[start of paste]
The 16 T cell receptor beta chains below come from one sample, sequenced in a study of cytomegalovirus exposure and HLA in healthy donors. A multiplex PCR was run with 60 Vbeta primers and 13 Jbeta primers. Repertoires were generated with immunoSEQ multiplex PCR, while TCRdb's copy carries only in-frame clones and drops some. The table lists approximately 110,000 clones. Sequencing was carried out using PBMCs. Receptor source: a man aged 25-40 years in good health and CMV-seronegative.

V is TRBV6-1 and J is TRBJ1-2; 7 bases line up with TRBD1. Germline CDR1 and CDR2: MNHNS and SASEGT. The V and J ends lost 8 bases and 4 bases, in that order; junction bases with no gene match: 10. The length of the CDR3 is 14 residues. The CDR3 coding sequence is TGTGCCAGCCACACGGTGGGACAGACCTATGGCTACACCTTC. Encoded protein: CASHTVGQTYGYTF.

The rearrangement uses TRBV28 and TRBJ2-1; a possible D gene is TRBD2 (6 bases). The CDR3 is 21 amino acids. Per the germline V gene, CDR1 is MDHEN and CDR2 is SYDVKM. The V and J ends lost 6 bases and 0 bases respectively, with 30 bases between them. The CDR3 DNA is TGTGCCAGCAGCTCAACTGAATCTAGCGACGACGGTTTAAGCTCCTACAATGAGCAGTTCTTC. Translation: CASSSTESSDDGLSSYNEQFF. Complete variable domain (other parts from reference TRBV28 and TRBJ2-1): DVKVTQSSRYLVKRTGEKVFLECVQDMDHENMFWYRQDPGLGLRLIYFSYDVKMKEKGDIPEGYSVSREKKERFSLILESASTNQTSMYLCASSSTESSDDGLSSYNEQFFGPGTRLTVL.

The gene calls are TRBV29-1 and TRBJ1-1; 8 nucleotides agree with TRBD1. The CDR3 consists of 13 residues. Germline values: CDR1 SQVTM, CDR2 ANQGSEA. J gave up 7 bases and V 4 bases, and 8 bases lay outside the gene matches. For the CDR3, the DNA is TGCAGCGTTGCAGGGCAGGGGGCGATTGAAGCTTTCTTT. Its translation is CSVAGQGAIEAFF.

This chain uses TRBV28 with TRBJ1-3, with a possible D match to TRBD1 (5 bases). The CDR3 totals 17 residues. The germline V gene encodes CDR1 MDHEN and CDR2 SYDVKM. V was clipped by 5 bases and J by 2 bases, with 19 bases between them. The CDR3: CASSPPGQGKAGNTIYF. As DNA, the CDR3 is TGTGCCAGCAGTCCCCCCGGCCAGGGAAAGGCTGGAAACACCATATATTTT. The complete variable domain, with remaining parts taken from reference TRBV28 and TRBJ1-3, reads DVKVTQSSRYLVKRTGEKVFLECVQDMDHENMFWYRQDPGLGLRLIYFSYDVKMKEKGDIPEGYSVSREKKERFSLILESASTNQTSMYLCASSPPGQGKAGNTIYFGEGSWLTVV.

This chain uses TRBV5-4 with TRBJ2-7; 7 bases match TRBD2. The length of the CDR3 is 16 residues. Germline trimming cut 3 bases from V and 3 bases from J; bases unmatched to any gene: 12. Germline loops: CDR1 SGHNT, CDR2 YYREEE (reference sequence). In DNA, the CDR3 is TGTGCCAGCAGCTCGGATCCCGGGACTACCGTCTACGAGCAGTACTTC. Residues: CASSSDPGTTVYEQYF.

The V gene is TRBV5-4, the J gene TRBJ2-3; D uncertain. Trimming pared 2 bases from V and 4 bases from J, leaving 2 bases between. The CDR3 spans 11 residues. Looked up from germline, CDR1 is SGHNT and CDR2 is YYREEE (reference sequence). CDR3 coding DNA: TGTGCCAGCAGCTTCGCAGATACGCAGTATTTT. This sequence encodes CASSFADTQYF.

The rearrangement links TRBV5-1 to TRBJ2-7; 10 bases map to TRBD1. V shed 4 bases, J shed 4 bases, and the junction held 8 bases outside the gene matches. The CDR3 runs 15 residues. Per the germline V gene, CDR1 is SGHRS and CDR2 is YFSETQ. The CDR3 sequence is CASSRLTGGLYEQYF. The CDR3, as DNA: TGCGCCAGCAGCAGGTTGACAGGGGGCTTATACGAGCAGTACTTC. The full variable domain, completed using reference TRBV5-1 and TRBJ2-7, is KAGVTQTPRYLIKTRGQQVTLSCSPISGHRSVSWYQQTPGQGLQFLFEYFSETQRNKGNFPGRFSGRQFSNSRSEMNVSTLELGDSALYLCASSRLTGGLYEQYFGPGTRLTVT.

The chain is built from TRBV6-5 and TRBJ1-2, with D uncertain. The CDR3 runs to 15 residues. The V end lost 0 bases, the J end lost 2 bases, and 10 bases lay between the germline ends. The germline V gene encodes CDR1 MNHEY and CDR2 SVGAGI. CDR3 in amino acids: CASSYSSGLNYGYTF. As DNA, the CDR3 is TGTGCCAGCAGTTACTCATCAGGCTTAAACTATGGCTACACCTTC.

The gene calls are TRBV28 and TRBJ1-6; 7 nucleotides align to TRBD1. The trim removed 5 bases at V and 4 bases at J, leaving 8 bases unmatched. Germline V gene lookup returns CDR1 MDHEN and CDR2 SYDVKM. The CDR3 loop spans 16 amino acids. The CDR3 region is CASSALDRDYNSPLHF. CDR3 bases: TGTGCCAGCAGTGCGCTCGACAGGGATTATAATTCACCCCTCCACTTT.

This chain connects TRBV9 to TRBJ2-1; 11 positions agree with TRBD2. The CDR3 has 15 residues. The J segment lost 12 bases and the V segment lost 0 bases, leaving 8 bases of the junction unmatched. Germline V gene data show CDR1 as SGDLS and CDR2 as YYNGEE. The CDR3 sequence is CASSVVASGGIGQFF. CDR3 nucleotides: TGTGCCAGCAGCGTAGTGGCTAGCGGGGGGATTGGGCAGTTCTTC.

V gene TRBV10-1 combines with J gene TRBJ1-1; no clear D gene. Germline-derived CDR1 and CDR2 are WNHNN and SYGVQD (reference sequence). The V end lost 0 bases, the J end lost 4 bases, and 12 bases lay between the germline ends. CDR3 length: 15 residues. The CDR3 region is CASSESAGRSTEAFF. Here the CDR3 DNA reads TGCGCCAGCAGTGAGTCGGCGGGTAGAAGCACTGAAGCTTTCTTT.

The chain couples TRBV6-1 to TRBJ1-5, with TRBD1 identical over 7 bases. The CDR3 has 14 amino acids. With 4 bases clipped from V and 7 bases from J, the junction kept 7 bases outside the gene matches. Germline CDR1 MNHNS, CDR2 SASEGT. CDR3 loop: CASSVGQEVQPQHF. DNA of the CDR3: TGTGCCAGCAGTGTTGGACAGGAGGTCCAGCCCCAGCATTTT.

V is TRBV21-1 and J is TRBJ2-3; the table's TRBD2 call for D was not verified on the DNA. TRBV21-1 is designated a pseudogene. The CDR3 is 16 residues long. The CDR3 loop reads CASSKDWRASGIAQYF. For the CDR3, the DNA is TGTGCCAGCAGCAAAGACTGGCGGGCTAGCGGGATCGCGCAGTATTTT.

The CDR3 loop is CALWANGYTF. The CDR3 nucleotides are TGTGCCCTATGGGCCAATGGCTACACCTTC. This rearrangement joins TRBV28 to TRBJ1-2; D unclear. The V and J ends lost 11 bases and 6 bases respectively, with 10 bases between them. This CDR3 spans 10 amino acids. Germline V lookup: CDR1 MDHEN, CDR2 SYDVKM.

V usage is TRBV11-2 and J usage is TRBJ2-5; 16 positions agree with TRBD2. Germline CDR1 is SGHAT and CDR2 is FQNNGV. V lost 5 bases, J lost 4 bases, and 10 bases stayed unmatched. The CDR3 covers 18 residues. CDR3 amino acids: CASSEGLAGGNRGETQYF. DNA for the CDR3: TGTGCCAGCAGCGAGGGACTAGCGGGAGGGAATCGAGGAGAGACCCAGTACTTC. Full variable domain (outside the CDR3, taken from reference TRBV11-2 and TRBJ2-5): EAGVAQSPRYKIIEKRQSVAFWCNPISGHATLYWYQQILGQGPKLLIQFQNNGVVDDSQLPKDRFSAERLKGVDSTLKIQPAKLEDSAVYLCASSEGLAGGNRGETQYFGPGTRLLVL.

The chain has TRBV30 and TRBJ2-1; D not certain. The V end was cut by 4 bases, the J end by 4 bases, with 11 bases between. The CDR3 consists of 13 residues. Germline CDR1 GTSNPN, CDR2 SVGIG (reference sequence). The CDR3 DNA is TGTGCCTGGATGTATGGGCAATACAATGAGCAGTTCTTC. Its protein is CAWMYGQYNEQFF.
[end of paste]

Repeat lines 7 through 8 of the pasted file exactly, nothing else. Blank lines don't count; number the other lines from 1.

The V gene is TRBV5-4, the J gene TRBJ2-3; D uncertain. Trimming pared 2 bases from V and 4 bases from J, leaving 2 bases between. The CDR3 spans 11 residues. Looked up from germline, CDR1 is SGHNT and CDR2 is YYREEE (reference sequence). CDR3 coding DNA: TGTGCCAGCAGCTTCGCAGATACGCAGTATTTT. This sequence encodes CASSFADTQYF.

The rearrangement links TRBV5-1 to TRBJ2-7; 10 bases map to TRBD1. V shed 4 bases, J shed 4 bases, and the junction held 8 bases outside the gene matches. The CDR3 runs 15 residues. Per the germline V gene, CDR1 is SGHRS and CDR2 is YFSETQ. The CDR3 sequence is CASSRLTGGLYEQYF. The CDR3, as DNA: TGCGCCAGCAGCAGGTTGACAGGGGGCTTATACGAGCAGTACTTC. The full variable domain, completed using reference TRBV5-1 and TRBJ2-7, is KAGVTQTPRYLIKTRGQQVTLSCSPISGHRSVSWYQQTPGQGLQFLFEYFSETQRNKGNFPGRFSGRQFSNSRSEMNVSTLELGDSALYLCASSRLTGGLYEQYFGPGTRLTVT.